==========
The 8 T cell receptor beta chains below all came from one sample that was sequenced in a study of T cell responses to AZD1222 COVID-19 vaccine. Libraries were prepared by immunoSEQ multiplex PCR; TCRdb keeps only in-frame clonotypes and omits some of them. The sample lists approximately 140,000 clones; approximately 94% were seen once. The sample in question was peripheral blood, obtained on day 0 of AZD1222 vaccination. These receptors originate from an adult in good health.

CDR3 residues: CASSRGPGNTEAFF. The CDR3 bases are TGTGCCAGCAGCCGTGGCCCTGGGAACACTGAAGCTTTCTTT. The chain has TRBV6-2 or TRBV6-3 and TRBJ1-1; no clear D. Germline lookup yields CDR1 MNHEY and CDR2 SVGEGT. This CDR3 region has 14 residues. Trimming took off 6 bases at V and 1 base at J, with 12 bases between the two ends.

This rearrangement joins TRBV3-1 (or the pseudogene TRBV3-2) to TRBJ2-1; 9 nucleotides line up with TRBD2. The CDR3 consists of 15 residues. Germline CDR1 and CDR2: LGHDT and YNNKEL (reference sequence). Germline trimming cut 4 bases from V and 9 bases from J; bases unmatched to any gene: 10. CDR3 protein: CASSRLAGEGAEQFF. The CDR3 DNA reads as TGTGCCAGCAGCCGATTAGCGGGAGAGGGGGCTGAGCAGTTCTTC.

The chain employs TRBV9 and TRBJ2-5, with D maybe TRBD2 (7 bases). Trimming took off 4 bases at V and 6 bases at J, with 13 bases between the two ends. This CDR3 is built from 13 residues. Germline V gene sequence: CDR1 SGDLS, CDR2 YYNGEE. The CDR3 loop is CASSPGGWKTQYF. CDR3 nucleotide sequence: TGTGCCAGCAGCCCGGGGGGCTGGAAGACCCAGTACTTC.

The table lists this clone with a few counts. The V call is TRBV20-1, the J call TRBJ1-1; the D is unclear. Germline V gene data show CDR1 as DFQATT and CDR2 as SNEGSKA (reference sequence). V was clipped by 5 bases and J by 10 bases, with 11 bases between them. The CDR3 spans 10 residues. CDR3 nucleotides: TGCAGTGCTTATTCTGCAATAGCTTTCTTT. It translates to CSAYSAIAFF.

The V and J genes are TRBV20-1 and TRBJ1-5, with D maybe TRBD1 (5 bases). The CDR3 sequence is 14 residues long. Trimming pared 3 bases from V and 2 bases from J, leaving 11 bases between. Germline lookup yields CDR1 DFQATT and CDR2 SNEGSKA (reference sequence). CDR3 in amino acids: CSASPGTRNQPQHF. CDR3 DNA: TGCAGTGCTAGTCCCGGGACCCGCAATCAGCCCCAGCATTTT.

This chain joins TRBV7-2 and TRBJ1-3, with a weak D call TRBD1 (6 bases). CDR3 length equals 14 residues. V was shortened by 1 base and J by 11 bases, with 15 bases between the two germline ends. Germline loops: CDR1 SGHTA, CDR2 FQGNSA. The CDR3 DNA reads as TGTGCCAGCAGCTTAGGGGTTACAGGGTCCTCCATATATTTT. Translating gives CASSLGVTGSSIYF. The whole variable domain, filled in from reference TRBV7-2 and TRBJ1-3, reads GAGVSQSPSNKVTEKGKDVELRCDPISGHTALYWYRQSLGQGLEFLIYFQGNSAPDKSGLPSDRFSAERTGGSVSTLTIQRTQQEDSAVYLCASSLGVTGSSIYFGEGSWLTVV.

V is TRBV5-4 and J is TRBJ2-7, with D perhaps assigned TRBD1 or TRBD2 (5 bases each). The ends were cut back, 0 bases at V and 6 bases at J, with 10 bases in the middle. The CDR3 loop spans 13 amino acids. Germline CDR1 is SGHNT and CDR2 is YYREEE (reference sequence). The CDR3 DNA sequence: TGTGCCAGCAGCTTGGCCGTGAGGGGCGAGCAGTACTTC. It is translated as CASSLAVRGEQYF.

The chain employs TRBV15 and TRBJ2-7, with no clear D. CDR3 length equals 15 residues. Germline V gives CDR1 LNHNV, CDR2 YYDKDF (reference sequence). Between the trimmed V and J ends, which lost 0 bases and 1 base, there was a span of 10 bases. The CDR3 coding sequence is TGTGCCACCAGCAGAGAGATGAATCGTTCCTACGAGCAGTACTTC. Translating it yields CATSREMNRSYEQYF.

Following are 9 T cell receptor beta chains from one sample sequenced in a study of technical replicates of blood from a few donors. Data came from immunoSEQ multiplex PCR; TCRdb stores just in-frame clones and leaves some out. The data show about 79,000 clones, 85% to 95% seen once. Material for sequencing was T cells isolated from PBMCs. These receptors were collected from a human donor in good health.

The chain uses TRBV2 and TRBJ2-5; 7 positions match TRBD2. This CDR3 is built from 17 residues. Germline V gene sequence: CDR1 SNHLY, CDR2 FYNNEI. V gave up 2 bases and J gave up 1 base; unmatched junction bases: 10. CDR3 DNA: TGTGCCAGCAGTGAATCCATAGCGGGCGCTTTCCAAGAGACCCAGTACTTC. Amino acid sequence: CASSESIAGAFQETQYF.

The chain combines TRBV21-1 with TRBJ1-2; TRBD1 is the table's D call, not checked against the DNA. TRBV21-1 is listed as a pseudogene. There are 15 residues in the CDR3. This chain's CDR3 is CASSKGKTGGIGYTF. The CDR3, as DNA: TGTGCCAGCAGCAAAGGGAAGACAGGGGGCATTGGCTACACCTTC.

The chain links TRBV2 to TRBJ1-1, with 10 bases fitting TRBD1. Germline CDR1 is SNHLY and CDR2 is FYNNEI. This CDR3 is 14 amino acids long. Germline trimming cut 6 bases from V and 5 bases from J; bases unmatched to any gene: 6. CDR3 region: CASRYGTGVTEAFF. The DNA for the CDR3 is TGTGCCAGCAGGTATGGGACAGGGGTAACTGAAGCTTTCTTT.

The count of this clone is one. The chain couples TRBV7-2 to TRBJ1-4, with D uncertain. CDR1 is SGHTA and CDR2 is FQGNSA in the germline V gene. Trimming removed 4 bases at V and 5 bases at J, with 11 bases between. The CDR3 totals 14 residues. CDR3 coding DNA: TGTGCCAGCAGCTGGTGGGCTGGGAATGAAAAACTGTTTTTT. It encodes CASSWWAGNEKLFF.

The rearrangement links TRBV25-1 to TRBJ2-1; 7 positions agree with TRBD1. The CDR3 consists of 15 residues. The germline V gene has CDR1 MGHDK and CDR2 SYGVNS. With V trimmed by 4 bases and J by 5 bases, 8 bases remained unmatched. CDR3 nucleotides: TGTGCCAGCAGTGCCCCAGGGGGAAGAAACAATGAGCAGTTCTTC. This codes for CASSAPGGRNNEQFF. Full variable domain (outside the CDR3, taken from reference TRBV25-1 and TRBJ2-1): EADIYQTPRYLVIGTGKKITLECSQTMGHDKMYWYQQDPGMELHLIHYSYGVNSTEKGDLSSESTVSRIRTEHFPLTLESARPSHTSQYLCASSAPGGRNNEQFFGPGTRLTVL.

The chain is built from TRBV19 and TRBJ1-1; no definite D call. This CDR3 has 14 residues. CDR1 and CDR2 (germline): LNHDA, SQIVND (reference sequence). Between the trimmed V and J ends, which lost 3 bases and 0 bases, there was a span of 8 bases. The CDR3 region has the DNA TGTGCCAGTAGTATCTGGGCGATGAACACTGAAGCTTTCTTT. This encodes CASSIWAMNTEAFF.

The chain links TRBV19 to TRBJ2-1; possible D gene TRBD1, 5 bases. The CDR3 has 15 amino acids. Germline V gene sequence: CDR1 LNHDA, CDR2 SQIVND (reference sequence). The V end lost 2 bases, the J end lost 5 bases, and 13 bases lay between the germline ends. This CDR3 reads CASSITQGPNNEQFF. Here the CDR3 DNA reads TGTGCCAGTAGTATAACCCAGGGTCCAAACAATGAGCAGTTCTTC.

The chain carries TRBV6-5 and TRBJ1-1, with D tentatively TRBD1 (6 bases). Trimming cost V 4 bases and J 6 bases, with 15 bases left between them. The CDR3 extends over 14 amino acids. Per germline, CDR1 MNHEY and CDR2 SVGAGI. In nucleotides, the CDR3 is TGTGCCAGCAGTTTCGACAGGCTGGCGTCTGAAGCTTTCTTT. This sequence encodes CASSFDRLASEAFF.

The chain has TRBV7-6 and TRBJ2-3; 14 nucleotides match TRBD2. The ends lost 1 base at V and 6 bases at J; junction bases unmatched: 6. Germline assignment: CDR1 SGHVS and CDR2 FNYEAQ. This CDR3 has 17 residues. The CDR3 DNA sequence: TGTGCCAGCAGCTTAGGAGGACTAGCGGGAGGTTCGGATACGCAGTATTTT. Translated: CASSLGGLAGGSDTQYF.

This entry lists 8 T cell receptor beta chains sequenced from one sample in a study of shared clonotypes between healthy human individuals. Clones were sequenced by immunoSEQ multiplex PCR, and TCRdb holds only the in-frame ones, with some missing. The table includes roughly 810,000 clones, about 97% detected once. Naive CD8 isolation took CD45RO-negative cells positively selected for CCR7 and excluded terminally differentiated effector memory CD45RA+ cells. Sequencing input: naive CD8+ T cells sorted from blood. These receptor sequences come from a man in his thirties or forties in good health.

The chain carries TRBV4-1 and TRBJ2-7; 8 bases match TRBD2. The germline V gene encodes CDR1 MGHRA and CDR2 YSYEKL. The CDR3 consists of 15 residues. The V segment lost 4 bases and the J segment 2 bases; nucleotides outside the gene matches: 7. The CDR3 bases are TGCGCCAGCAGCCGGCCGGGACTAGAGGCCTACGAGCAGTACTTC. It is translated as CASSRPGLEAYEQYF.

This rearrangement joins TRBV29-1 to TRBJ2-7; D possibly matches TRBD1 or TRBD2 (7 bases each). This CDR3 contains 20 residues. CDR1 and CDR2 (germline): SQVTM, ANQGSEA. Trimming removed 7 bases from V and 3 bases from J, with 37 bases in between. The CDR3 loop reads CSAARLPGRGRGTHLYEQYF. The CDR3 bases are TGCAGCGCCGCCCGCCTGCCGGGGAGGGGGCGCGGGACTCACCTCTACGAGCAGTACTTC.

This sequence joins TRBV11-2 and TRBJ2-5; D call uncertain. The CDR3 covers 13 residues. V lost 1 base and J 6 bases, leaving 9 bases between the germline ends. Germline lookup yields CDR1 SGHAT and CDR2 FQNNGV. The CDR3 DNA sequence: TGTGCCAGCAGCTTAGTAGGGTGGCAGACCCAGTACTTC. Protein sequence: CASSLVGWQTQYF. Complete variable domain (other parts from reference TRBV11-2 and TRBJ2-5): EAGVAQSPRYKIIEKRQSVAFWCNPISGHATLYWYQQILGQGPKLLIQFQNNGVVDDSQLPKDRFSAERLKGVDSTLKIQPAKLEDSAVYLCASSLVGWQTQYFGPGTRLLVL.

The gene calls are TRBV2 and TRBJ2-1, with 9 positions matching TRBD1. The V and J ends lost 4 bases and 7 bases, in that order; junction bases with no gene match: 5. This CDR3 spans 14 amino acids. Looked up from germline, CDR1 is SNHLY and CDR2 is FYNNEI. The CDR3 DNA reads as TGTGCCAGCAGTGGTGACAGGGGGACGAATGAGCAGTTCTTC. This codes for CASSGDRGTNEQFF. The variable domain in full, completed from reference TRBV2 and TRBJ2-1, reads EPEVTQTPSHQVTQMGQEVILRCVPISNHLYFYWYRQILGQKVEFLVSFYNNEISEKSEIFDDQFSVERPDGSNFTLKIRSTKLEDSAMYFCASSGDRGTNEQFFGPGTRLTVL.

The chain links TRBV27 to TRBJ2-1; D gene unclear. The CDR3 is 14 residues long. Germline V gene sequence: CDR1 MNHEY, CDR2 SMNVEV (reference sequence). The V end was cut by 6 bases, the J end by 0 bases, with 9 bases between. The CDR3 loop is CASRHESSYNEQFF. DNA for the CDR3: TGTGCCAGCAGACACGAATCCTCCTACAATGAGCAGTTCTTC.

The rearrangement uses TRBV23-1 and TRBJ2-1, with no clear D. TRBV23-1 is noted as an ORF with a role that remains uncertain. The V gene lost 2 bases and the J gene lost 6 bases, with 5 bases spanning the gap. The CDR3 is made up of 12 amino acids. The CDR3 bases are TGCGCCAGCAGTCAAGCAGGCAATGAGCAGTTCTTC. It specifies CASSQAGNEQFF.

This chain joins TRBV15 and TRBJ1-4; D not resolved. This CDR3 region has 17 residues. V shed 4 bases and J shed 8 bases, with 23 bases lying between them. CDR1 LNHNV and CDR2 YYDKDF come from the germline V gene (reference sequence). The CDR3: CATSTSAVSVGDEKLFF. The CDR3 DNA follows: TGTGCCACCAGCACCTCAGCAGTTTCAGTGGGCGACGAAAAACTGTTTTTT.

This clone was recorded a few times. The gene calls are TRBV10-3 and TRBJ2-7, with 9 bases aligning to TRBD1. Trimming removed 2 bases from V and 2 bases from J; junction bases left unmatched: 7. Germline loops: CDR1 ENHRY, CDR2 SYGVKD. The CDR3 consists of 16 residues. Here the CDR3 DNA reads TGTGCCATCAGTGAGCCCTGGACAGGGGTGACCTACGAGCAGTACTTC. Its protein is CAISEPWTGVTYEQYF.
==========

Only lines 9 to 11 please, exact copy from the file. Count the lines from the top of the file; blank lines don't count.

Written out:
The chain employs TRBV15 and TRBJ2-7, with no clear D. CDR3 length equals 15 residues. Germline V gives CDR1 LNHNV, CDR2 YYDKDF (reference sequence). Between the trimmed V and J ends, which lost 0 bases and 1 base, there was a span of 10 bases. The CDR3 coding sequence is TGTGCCACCAGCAGAGAGATGAATCGTTCCTACGAGCAGTACTTC. Translating it yields CATSREMNRSYEQYF.

Following are 9 T cell receptor beta chains from one sample sequenced in a study of technical replicates of blood from a few donors. Data came from immunoSEQ multiplex PCR; TCRdb stores just in-frame clones and leaves some out. The data show about 79,000 clones, 85% to 95% seen once. Material for sequencing was T cells isolated from PBMCs. These receptors were collected from a human donor in good health.

The chain uses TRBV2 and TRBJ2-5; 7 positions match TRBD2. This CDR3 is built from 17 residues. Germline V gene sequence: CDR1 SNHLY, CDR2 FYNNEI. V gave up 2 bases and J gave up 1 base; unmatched junction bases: 10. CDR3 DNA: TGTGCCAGCAGTGAATCCATAGCGGGCGCTTTCCAAGAGACCCAGTACTTC. Amino acid sequence: CASSESIAGAFQETQYF.